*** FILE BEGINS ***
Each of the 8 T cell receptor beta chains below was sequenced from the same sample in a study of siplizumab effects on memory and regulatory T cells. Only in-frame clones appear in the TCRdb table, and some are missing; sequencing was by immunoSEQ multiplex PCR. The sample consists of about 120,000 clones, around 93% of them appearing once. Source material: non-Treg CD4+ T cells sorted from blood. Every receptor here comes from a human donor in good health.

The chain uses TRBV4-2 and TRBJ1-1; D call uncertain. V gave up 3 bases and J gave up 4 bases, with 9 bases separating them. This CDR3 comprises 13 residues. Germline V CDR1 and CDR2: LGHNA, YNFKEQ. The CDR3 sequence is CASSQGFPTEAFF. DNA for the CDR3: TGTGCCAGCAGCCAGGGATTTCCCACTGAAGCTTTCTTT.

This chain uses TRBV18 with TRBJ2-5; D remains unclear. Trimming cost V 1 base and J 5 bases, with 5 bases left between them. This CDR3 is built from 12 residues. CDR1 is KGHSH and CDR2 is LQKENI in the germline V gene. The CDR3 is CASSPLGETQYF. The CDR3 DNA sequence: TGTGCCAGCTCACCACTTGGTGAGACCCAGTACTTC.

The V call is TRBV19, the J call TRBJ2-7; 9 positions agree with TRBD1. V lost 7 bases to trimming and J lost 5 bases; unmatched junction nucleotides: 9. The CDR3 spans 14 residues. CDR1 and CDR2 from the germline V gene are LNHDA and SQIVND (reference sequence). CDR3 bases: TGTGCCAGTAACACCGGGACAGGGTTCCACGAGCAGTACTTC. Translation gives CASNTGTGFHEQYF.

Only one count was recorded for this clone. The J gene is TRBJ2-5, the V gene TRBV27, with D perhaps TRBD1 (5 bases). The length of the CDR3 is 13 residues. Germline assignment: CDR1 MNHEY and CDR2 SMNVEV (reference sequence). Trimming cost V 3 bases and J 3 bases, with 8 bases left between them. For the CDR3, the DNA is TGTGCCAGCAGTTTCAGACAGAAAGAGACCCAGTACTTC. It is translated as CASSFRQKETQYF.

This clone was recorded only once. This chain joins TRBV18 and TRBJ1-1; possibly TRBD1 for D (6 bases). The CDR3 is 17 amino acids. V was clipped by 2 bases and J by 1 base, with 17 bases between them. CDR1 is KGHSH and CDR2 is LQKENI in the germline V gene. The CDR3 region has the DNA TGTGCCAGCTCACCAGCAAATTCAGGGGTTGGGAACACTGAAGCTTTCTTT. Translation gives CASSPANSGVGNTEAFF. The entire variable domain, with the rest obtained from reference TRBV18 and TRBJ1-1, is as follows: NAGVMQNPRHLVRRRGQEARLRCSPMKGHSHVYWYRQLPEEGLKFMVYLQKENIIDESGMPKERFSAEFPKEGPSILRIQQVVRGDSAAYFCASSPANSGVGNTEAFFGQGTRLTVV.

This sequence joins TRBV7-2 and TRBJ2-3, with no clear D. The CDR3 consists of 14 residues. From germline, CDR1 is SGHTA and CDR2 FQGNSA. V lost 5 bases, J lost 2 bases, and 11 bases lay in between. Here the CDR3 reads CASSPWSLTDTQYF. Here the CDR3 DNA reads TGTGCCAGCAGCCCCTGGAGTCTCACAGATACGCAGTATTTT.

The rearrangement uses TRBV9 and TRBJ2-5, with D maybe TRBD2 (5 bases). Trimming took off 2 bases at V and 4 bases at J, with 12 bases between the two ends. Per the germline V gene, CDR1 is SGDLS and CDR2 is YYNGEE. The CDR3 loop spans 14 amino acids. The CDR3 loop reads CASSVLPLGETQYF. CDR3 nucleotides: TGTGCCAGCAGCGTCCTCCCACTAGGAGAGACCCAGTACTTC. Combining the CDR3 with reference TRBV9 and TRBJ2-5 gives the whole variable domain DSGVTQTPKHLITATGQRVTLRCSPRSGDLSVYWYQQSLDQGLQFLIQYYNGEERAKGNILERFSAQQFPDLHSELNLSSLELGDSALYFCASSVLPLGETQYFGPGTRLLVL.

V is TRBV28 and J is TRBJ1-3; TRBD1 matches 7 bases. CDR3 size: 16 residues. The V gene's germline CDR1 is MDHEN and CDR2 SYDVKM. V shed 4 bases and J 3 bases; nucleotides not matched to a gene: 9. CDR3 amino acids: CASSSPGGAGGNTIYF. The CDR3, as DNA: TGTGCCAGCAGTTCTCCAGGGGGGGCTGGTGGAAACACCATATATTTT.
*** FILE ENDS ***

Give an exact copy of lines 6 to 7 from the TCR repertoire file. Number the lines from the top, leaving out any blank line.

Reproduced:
This clone was recorded only once. This chain joins TRBV18 and TRBJ1-1; possibly TRBD1 for D (6 bases). The CDR3 is 17 amino acids. V was clipped by 2 bases and J by 1 base, with 17 bases between them. CDR1 is KGHSH and CDR2 is LQKENI in the germline V gene. The CDR3 region has the DNA TGTGCCAGCTCACCAGCAAATTCAGGGGTTGGGAACACTGAAGCTTTCTTT. Translation gives CASSPANSGVGNTEAFF. The entire variable domain, with the rest obtained from reference TRBV18 and TRBJ1-1, is as follows: NAGVMQNPRHLVRRRGQEARLRCSPMKGHSHVYWYRQLPEEGLKFMVYLQKENIIDESGMPKERFSAEFPKEGPSILRIQQVVRGDSAAYFCASSPANSGVGNTEAFFGQGTRLTVV.

This sequence joins TRBV7-2 and TRBJ2-3, with no clear D. The CDR3 consists of 14 residues. From germline, CDR1 is SGHTA and CDR2 FQGNSA. V lost 5 bases, J lost 2 bases, and 11 bases lay in between. Here the CDR3 reads CASSPWSLTDTQYF. Here the CDR3 DNA reads TGTGCCAGCAGCCCCTGGAGTCTCACAGATACGCAGTATTTT.